Originally published in 1933.
|The dust jacket from the original|
hardcover printing in 1933.
The story starts in Afghanistan where a local rebellion has caused the British government to evacuate all 80 of the white residents via airplane. The last airplane out is a high performance luxury airplane carrying just 4 passengers. Turns out, their pilot is a hijacker armed with a pistol and he takes them far off course into modern-day Tibet. They have a very rough landing on a high mountain glacier and the hijacker dies.
The four survivors start to walk across the glacier but are soon discovered by a party from a nearby monastery called Shangri-La. They are escorted back the monastery and settle in for a long wait for the next supply party to work it's way up to the monastery. But, that's not a problem because this monastery is on the edge of a hidden lush and beautiful valley full of people that seems to have been forgotten by time.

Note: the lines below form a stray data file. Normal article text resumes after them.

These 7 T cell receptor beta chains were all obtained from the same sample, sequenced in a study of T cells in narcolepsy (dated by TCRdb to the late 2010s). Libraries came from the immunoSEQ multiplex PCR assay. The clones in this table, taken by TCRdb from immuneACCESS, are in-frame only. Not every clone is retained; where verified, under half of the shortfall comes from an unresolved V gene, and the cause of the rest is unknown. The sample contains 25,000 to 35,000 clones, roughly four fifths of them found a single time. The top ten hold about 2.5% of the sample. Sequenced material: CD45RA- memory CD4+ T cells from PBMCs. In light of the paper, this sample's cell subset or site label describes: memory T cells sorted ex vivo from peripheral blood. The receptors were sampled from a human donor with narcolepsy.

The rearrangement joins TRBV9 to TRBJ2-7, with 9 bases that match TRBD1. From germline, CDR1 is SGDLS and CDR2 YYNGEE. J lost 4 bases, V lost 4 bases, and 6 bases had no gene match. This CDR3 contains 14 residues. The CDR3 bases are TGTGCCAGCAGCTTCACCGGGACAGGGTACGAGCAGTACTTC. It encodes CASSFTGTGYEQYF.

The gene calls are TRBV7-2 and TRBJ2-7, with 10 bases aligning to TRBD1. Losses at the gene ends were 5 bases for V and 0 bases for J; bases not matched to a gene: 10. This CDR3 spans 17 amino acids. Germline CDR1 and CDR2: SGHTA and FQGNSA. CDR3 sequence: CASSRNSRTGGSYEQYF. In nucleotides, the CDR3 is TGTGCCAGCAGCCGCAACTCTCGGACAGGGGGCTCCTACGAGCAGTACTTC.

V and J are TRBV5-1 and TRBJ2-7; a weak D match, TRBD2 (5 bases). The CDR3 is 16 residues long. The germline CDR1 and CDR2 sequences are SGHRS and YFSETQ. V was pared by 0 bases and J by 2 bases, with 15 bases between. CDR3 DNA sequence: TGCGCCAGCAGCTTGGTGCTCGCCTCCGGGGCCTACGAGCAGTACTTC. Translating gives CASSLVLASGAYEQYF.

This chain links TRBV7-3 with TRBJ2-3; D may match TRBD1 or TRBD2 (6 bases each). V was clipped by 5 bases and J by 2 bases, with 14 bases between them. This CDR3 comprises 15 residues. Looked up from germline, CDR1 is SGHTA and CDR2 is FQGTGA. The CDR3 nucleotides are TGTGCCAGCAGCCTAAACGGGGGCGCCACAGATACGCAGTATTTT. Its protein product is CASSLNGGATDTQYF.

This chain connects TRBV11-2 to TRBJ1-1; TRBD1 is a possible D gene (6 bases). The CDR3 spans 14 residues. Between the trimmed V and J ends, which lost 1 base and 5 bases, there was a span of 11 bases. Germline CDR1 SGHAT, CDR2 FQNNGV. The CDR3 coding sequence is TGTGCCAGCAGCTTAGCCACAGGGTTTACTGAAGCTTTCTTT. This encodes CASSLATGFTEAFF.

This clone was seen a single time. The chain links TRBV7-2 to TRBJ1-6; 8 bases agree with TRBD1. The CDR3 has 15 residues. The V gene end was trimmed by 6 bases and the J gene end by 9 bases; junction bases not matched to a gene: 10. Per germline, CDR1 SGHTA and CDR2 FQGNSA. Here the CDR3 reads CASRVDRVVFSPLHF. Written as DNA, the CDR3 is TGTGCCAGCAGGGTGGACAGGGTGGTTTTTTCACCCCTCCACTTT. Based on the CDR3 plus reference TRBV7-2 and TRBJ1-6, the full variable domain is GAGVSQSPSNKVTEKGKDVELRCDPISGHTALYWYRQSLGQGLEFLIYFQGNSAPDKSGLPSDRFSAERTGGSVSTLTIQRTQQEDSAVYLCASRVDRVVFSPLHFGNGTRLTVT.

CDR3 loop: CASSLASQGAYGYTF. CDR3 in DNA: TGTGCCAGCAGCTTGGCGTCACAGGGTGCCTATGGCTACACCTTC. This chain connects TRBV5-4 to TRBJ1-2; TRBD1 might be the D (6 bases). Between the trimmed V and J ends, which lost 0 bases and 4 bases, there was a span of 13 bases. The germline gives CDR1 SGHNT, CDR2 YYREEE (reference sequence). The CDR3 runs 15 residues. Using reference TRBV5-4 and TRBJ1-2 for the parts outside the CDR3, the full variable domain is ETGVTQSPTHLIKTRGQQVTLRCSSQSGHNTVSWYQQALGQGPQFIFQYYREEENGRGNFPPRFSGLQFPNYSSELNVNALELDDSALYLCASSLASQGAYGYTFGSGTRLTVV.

And that's not all this valley is hiding.
I am rating this book 3 stars out of 5. Despite it's tremendous reputation, I found it to be quite slow and more than a little anti-climactic. I found the introduction to the novel in the inside of the front cover to be more interesting than the actual novel. For example, the name Shangri-La was entirely made up for this book and has since entered the English language as another word for a remote, exotic, earthly paradise.
Multiple editions of this novel can be found on Amazon.com here: Lost Horizon by James Hilton.
I did like this quote from the book: "People make mistakes in life through believing too much, but they have a damned dull time if they believe too little."